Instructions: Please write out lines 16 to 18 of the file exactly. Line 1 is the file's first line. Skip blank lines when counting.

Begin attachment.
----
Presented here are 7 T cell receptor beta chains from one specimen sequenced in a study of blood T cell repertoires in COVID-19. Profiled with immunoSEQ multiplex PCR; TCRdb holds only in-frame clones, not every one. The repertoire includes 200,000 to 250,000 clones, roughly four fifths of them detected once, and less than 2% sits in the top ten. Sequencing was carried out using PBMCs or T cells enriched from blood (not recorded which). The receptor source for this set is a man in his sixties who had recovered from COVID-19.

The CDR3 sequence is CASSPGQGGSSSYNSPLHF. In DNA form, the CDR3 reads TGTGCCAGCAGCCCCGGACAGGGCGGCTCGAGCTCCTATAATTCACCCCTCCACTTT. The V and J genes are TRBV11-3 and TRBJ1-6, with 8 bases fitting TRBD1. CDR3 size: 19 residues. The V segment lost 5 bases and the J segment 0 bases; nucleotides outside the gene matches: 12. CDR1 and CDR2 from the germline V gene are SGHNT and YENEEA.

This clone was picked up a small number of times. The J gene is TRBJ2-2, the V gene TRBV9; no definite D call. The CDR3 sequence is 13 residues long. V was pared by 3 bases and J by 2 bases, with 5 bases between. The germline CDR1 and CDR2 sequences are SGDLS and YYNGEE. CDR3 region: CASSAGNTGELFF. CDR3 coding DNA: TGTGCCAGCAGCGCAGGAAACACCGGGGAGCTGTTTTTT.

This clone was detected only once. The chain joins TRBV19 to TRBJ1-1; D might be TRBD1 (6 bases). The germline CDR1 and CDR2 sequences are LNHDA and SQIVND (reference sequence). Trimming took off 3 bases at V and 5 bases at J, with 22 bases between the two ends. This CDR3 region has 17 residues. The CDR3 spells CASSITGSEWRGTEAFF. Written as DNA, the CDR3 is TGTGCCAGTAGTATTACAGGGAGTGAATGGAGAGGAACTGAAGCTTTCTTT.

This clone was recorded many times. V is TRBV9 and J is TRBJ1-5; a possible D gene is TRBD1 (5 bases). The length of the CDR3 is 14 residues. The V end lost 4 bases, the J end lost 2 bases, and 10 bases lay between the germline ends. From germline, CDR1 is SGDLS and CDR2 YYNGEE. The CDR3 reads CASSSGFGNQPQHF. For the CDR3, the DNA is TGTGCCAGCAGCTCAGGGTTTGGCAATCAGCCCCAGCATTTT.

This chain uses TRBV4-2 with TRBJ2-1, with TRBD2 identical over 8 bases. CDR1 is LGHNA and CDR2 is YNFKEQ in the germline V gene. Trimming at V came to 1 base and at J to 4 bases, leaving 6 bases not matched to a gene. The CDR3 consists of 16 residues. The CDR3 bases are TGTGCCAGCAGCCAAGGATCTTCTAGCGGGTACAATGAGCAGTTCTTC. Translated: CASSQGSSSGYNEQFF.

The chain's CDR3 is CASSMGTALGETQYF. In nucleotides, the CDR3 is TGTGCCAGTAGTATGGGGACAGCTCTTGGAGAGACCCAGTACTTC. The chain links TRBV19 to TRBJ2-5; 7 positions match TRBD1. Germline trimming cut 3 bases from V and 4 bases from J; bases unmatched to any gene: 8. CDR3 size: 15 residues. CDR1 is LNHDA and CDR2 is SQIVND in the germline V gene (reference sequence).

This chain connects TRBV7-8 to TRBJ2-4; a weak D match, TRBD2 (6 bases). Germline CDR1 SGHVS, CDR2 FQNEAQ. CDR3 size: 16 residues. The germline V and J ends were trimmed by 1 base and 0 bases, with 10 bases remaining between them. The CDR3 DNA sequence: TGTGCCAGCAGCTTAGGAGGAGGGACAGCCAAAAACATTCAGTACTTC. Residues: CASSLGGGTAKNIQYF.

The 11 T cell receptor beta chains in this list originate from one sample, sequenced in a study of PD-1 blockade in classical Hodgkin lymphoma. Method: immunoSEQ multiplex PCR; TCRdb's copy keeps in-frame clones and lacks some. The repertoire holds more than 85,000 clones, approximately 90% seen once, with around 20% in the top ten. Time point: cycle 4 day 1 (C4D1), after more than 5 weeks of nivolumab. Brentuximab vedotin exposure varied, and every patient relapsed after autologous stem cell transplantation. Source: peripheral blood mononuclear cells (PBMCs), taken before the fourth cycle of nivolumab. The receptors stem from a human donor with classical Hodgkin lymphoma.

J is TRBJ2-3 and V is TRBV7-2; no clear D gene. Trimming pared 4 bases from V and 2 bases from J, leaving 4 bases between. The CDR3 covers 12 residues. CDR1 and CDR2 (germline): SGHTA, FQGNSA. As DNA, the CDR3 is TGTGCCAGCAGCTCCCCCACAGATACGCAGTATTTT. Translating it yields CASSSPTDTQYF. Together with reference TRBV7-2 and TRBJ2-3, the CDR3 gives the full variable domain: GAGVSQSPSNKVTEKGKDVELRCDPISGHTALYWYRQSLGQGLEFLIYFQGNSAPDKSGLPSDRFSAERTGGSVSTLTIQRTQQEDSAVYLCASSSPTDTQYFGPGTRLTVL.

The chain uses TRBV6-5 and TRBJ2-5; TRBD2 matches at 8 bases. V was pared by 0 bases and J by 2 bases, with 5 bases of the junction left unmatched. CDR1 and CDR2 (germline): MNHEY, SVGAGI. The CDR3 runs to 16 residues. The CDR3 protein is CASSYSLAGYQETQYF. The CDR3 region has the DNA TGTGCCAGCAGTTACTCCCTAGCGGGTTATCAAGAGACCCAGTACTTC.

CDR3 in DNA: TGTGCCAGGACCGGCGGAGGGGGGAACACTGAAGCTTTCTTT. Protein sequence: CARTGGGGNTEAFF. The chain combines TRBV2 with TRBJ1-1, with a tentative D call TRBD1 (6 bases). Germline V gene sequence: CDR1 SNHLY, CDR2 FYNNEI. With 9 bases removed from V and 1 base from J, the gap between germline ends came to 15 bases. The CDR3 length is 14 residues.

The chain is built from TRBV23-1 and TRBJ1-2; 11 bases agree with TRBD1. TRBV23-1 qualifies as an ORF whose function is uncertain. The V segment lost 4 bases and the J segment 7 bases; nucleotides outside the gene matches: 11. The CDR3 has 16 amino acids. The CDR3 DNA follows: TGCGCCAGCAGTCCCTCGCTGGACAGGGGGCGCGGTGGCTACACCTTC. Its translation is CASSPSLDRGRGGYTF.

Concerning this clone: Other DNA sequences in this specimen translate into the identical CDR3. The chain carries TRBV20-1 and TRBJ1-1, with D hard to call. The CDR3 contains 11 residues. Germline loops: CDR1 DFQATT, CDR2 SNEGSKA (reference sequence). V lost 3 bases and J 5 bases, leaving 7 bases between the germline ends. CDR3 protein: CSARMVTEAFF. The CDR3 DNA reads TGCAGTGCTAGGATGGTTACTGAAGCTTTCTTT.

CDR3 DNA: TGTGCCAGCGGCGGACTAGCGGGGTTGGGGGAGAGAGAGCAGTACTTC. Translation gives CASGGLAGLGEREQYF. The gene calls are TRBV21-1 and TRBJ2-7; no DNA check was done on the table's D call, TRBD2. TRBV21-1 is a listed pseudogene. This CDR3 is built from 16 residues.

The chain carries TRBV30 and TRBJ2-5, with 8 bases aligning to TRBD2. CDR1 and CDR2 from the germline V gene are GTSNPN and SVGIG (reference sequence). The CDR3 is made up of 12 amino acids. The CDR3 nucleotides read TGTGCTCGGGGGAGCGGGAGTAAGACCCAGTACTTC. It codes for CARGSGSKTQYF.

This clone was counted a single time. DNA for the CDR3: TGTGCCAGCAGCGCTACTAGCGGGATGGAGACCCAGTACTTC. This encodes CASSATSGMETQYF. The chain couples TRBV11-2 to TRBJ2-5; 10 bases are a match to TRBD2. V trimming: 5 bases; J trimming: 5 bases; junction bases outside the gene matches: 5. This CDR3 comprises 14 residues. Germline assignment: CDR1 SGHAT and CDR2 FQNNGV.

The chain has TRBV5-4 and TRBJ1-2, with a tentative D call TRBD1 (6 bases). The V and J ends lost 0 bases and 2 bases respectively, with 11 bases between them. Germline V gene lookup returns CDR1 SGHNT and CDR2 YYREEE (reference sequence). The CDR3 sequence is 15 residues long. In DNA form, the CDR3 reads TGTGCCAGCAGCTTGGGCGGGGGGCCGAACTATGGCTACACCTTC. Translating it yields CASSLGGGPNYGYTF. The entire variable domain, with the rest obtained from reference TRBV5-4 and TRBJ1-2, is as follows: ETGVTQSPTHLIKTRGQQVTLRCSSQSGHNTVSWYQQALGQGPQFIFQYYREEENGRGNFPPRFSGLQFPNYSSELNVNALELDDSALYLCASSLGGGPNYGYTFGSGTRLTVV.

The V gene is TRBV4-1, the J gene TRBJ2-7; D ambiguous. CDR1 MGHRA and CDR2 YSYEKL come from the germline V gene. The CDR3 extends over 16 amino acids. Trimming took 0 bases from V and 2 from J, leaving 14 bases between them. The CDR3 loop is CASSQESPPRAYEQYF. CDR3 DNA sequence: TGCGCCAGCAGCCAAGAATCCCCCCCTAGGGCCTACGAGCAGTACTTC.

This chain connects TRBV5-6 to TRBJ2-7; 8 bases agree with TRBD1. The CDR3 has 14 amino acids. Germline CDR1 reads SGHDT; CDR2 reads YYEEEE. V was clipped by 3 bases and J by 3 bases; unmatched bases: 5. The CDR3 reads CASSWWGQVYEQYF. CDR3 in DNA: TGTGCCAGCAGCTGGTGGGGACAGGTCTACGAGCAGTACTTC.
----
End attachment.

The chain carries TRBV30 and TRBJ2-5, with 8 bases aligning to TRBD2. CDR1 and CDR2 from the germline V gene are GTSNPN and SVGIG (reference sequence). The CDR3 is made up of 12 amino acids. The CDR3 nucleotides read TGTGCTCGGGGGAGCGGGAGTAAGACCCAGTACTTC. It codes for CARGSGSKTQYF.

This clone was counted a single time. DNA for the CDR3: TGTGCCAGCAGCGCTACTAGCGGGATGGAGACCCAGTACTTC. This encodes CASSATSGMETQYF. The chain couples TRBV11-2 to TRBJ2-5; 10 bases are a match to TRBD2. V trimming: 5 bases; J trimming: 5 bases; junction bases outside the gene matches: 5. This CDR3 comprises 14 residues. Germline assignment: CDR1 SGHAT and CDR2 FQNNGV.

The chain has TRBV5-4 and TRBJ1-2, with a tentative D call TRBD1 (6 bases). The V and J ends lost 0 bases and 2 bases respectively, with 11 bases between them. Germline V gene lookup returns CDR1 SGHNT and CDR2 YYREEE (reference sequence). The CDR3 sequence is 15 residues long. In DNA form, the CDR3 reads TGTGCCAGCAGCTTGGGCGGGGGGCCGAACTATGGCTACACCTTC. Translating it yields CASSLGGGPNYGYTF. The entire variable domain, with the rest obtained from reference TRBV5-4 and TRBJ1-2, is as follows: ETGVTQSPTHLIKTRGQQVTLRCSSQSGHNTVSWYQQALGQGPQFIFQYYREEENGRGNFPPRFSGLQFPNYSSELNVNALELDDSALYLCASSLGGGPNYGYTFGSGTRLTVV.